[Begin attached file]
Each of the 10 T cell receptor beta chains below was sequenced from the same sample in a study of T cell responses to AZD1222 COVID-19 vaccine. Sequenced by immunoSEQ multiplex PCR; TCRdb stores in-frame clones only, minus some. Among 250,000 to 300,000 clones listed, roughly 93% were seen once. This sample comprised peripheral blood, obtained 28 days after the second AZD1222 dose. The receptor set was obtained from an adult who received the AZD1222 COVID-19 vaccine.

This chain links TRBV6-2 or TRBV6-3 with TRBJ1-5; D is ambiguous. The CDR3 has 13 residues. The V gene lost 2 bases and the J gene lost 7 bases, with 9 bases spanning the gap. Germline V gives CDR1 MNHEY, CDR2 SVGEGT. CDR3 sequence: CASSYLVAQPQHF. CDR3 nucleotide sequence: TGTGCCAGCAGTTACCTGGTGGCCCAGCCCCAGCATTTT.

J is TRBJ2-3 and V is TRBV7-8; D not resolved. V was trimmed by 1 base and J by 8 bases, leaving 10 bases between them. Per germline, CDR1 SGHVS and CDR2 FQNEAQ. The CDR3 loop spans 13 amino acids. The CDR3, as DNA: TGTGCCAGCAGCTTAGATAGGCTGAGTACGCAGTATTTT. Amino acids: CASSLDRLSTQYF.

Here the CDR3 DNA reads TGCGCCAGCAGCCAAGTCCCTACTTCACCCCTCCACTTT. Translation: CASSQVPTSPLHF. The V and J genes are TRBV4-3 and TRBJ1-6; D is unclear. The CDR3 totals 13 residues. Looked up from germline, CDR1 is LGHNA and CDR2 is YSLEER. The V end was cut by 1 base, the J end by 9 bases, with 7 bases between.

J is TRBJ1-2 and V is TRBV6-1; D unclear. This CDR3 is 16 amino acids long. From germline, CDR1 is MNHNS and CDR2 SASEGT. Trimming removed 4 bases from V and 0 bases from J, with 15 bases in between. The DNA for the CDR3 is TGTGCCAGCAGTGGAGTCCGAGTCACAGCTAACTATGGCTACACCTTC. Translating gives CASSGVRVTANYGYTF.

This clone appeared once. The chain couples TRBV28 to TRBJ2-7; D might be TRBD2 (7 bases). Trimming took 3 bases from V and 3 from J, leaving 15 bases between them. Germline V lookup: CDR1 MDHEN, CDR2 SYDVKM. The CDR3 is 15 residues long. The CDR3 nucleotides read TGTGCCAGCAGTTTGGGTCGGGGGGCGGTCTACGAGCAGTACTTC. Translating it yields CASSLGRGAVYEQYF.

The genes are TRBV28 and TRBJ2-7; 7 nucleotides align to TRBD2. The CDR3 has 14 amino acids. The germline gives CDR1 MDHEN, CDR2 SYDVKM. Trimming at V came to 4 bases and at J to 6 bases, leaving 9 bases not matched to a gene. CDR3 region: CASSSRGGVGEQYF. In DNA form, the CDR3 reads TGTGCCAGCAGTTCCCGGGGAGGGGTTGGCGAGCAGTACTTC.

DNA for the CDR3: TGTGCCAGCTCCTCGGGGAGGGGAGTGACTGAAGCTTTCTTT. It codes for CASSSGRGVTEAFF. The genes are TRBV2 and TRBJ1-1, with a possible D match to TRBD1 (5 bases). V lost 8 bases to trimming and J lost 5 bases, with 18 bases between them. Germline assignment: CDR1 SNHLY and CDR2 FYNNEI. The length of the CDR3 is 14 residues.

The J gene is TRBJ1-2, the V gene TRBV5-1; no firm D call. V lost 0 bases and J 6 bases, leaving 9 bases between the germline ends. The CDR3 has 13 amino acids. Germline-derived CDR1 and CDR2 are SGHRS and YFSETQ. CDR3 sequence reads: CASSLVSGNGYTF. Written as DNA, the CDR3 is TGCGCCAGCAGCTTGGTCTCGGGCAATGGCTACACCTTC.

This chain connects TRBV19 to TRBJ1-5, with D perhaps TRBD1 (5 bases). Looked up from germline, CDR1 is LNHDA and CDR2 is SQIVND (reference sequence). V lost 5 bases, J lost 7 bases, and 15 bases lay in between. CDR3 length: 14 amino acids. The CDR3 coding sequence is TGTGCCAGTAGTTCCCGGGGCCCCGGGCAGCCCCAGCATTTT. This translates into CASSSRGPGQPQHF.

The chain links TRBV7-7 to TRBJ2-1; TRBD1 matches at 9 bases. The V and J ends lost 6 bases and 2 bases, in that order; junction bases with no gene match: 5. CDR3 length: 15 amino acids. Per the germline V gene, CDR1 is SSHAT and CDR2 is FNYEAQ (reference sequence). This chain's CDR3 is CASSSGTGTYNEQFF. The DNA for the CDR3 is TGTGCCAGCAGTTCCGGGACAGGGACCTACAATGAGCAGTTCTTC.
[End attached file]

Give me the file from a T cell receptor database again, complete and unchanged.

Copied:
Each of the 10 T cell receptor beta chains below was sequenced from the same sample in a study of T cell responses to AZD1222 COVID-19 vaccine. Sequenced by immunoSEQ multiplex PCR; TCRdb stores in-frame clones only, minus some. Among 250,000 to 300,000 clones listed, roughly 93% were seen once. This sample comprised peripheral blood, obtained 28 days after the second AZD1222 dose. The receptor set was obtained from an adult who received the AZD1222 COVID-19 vaccine.

This chain links TRBV6-2 or TRBV6-3 with TRBJ1-5; D is ambiguous. The CDR3 has 13 residues. The V gene lost 2 bases and the J gene lost 7 bases, with 9 bases spanning the gap. Germline V gives CDR1 MNHEY, CDR2 SVGEGT. CDR3 sequence: CASSYLVAQPQHF. CDR3 nucleotide sequence: TGTGCCAGCAGTTACCTGGTGGCCCAGCCCCAGCATTTT.

J is TRBJ2-3 and V is TRBV7-8; D not resolved. V was trimmed by 1 base and J by 8 bases, leaving 10 bases between them. Per germline, CDR1 SGHVS and CDR2 FQNEAQ. The CDR3 loop spans 13 amino acids. The CDR3, as DNA: TGTGCCAGCAGCTTAGATAGGCTGAGTACGCAGTATTTT. Amino acids: CASSLDRLSTQYF.

Here the CDR3 DNA reads TGCGCCAGCAGCCAAGTCCCTACTTCACCCCTCCACTTT. Translation: CASSQVPTSPLHF. The V and J genes are TRBV4-3 and TRBJ1-6; D is unclear. The CDR3 totals 13 residues. Looked up from germline, CDR1 is LGHNA and CDR2 is YSLEER. The V end was cut by 1 base, the J end by 9 bases, with 7 bases between.

J is TRBJ1-2 and V is TRBV6-1; D unclear. This CDR3 is 16 amino acids long. From germline, CDR1 is MNHNS and CDR2 SASEGT. Trimming removed 4 bases from V and 0 bases from J, with 15 bases in between. The DNA for the CDR3 is TGTGCCAGCAGTGGAGTCCGAGTCACAGCTAACTATGGCTACACCTTC. Translating gives CASSGVRVTANYGYTF.

This clone appeared once. The chain couples TRBV28 to TRBJ2-7; D might be TRBD2 (7 bases). Trimming took 3 bases from V and 3 from J, leaving 15 bases between them. Germline V lookup: CDR1 MDHEN, CDR2 SYDVKM. The CDR3 is 15 residues long. The CDR3 nucleotides read TGTGCCAGCAGTTTGGGTCGGGGGGCGGTCTACGAGCAGTACTTC. Translating it yields CASSLGRGAVYEQYF.

The genes are TRBV28 and TRBJ2-7; 7 nucleotides align to TRBD2. The CDR3 has 14 amino acids. The germline gives CDR1 MDHEN, CDR2 SYDVKM. Trimming at V came to 4 bases and at J to 6 bases, leaving 9 bases not matched to a gene. CDR3 region: CASSSRGGVGEQYF. In DNA form, the CDR3 reads TGTGCCAGCAGTTCCCGGGGAGGGGTTGGCGAGCAGTACTTC.

DNA for the CDR3: TGTGCCAGCTCCTCGGGGAGGGGAGTGACTGAAGCTTTCTTT. It codes for CASSSGRGVTEAFF. The genes are TRBV2 and TRBJ1-1, with a possible D match to TRBD1 (5 bases). V lost 8 bases to trimming and J lost 5 bases, with 18 bases between them. Germline assignment: CDR1 SNHLY and CDR2 FYNNEI. The length of the CDR3 is 14 residues.

The J gene is TRBJ1-2, the V gene TRBV5-1; no firm D call. V lost 0 bases and J 6 bases, leaving 9 bases between the germline ends. The CDR3 has 13 amino acids. Germline-derived CDR1 and CDR2 are SGHRS and YFSETQ. CDR3 sequence reads: CASSLVSGNGYTF. Written as DNA, the CDR3 is TGCGCCAGCAGCTTGGTCTCGGGCAATGGCTACACCTTC.

This chain connects TRBV19 to TRBJ1-5, with D perhaps TRBD1 (5 bases). Looked up from germline, CDR1 is LNHDA and CDR2 is SQIVND (reference sequence). V lost 5 bases, J lost 7 bases, and 15 bases lay in between. CDR3 length: 14 amino acids. The CDR3 coding sequence is TGTGCCAGTAGTTCCCGGGGCCCCGGGCAGCCCCAGCATTTT. This translates into CASSSRGPGQPQHF.

The chain links TRBV7-7 to TRBJ2-1; TRBD1 matches at 9 bases. The V and J ends lost 6 bases and 2 bases, in that order; junction bases with no gene match: 5. CDR3 length: 15 amino acids. Per the germline V gene, CDR1 is SSHAT and CDR2 is FNYEAQ (reference sequence). This chain's CDR3 is CASSSGTGTYNEQFF. The DNA for the CDR3 is TGTGCCAGCAGTTCCGGGACAGGGACCTACAATGAGCAGTTCTTC.